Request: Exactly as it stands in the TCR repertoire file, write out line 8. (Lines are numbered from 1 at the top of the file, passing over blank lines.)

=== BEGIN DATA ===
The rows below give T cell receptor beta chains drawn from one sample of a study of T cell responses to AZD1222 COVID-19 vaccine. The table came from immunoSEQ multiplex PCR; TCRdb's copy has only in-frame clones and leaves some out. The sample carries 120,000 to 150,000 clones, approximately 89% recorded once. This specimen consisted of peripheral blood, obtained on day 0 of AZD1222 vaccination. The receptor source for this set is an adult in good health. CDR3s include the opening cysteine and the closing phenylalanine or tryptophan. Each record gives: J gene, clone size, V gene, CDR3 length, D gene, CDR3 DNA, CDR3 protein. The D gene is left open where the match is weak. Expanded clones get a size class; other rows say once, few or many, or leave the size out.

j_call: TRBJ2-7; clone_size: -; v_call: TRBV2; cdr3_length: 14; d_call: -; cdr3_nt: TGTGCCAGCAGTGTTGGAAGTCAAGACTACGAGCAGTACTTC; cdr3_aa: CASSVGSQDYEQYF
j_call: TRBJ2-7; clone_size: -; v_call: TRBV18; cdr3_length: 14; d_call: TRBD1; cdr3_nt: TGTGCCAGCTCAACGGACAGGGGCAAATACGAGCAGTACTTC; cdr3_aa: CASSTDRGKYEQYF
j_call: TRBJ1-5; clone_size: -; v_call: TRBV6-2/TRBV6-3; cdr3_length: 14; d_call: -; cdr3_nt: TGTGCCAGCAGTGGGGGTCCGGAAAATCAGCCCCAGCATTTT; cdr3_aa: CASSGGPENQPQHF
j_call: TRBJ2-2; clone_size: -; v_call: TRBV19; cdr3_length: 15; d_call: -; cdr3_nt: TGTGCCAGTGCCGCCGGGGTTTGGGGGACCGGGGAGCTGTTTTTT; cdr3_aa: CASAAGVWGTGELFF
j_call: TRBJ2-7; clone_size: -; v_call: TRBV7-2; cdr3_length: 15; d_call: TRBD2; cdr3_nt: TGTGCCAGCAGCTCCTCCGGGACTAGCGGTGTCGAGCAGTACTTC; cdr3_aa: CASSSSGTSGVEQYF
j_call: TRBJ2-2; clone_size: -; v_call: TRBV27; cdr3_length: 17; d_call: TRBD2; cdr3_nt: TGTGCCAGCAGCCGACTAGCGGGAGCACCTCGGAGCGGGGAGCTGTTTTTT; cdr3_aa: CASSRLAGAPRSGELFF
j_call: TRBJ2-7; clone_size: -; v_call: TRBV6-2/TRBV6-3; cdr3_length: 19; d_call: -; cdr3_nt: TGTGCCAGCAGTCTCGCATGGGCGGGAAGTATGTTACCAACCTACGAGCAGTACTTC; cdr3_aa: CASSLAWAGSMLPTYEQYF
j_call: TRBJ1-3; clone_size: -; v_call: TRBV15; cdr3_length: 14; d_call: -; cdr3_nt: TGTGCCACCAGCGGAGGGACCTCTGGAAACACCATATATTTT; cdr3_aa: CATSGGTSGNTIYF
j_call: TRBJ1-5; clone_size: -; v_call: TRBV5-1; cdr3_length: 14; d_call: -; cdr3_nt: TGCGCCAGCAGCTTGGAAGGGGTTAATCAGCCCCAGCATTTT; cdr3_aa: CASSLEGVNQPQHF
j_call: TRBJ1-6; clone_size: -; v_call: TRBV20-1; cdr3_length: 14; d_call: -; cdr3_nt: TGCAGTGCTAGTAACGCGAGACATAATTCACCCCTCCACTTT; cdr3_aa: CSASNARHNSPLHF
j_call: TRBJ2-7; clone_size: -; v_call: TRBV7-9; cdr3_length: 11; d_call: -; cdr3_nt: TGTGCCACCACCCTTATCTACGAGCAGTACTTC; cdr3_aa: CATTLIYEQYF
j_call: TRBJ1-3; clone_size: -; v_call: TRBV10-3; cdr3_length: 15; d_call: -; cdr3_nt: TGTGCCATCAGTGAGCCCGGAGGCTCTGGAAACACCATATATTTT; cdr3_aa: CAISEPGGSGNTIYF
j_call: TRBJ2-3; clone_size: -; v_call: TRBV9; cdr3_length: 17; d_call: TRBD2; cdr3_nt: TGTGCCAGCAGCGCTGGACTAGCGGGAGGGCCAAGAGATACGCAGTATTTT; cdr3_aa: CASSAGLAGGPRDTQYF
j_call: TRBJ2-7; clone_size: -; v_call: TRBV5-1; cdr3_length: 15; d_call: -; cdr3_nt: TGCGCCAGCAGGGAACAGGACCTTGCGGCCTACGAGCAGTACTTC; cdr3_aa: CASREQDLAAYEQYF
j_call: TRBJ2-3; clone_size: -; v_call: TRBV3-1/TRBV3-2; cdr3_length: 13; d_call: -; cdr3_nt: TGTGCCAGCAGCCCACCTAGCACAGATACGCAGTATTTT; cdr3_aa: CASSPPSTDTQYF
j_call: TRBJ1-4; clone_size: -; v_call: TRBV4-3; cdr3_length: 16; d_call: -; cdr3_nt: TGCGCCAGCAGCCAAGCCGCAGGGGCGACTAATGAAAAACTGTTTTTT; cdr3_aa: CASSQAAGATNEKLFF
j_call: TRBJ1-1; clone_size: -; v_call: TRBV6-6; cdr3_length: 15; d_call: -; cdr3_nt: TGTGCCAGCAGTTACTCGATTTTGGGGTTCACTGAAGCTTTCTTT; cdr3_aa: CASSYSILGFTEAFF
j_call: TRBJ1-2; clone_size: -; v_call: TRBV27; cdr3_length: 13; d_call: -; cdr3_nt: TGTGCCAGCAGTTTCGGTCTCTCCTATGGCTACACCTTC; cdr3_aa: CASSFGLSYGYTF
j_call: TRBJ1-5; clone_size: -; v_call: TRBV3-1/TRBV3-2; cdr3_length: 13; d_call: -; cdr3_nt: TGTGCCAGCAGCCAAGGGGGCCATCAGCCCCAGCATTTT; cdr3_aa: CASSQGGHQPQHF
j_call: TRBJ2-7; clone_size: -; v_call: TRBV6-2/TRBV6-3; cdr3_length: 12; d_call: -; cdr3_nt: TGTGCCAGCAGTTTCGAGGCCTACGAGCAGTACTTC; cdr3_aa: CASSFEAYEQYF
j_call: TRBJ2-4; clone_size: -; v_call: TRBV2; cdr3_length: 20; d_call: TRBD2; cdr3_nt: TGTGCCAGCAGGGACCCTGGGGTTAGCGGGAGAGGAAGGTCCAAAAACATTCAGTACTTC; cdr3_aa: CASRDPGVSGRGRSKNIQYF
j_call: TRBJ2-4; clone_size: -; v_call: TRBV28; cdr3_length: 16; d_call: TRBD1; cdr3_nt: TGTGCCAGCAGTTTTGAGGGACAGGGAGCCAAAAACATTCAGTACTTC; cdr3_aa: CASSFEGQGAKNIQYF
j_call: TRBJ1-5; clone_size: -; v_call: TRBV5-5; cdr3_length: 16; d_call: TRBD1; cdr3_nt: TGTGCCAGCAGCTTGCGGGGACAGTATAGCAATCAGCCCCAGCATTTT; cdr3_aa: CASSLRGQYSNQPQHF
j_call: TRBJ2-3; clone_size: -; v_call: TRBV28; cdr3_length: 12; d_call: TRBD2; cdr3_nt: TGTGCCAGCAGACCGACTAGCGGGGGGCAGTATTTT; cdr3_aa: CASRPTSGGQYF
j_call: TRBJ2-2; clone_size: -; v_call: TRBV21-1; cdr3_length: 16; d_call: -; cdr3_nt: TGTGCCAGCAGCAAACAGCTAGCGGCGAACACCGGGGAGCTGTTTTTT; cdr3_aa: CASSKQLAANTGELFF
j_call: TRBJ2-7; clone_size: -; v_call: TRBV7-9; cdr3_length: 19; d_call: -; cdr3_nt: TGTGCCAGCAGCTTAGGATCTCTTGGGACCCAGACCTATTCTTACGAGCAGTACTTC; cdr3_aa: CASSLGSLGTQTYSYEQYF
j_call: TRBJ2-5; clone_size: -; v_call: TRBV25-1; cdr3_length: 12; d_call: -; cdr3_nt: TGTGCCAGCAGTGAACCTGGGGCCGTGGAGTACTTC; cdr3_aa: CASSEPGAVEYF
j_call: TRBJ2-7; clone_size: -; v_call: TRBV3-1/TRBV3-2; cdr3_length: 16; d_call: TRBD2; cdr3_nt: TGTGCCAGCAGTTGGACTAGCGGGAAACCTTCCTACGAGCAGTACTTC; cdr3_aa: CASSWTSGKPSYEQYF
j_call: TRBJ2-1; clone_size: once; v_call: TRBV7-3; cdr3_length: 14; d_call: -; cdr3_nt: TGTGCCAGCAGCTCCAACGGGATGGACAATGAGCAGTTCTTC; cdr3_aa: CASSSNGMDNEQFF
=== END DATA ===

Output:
j_call: TRBJ2-7; clone_size: -; v_call: TRBV6-2/TRBV6-3; cdr3_length: 19; d_call: -; cdr3_nt: TGTGCCAGCAGTCTCGCATGGGCGGGAAGTATGTTACCAACCTACGAGCAGTACTTC; cdr3_aa: CASSLAWAGSMLPTYEQYF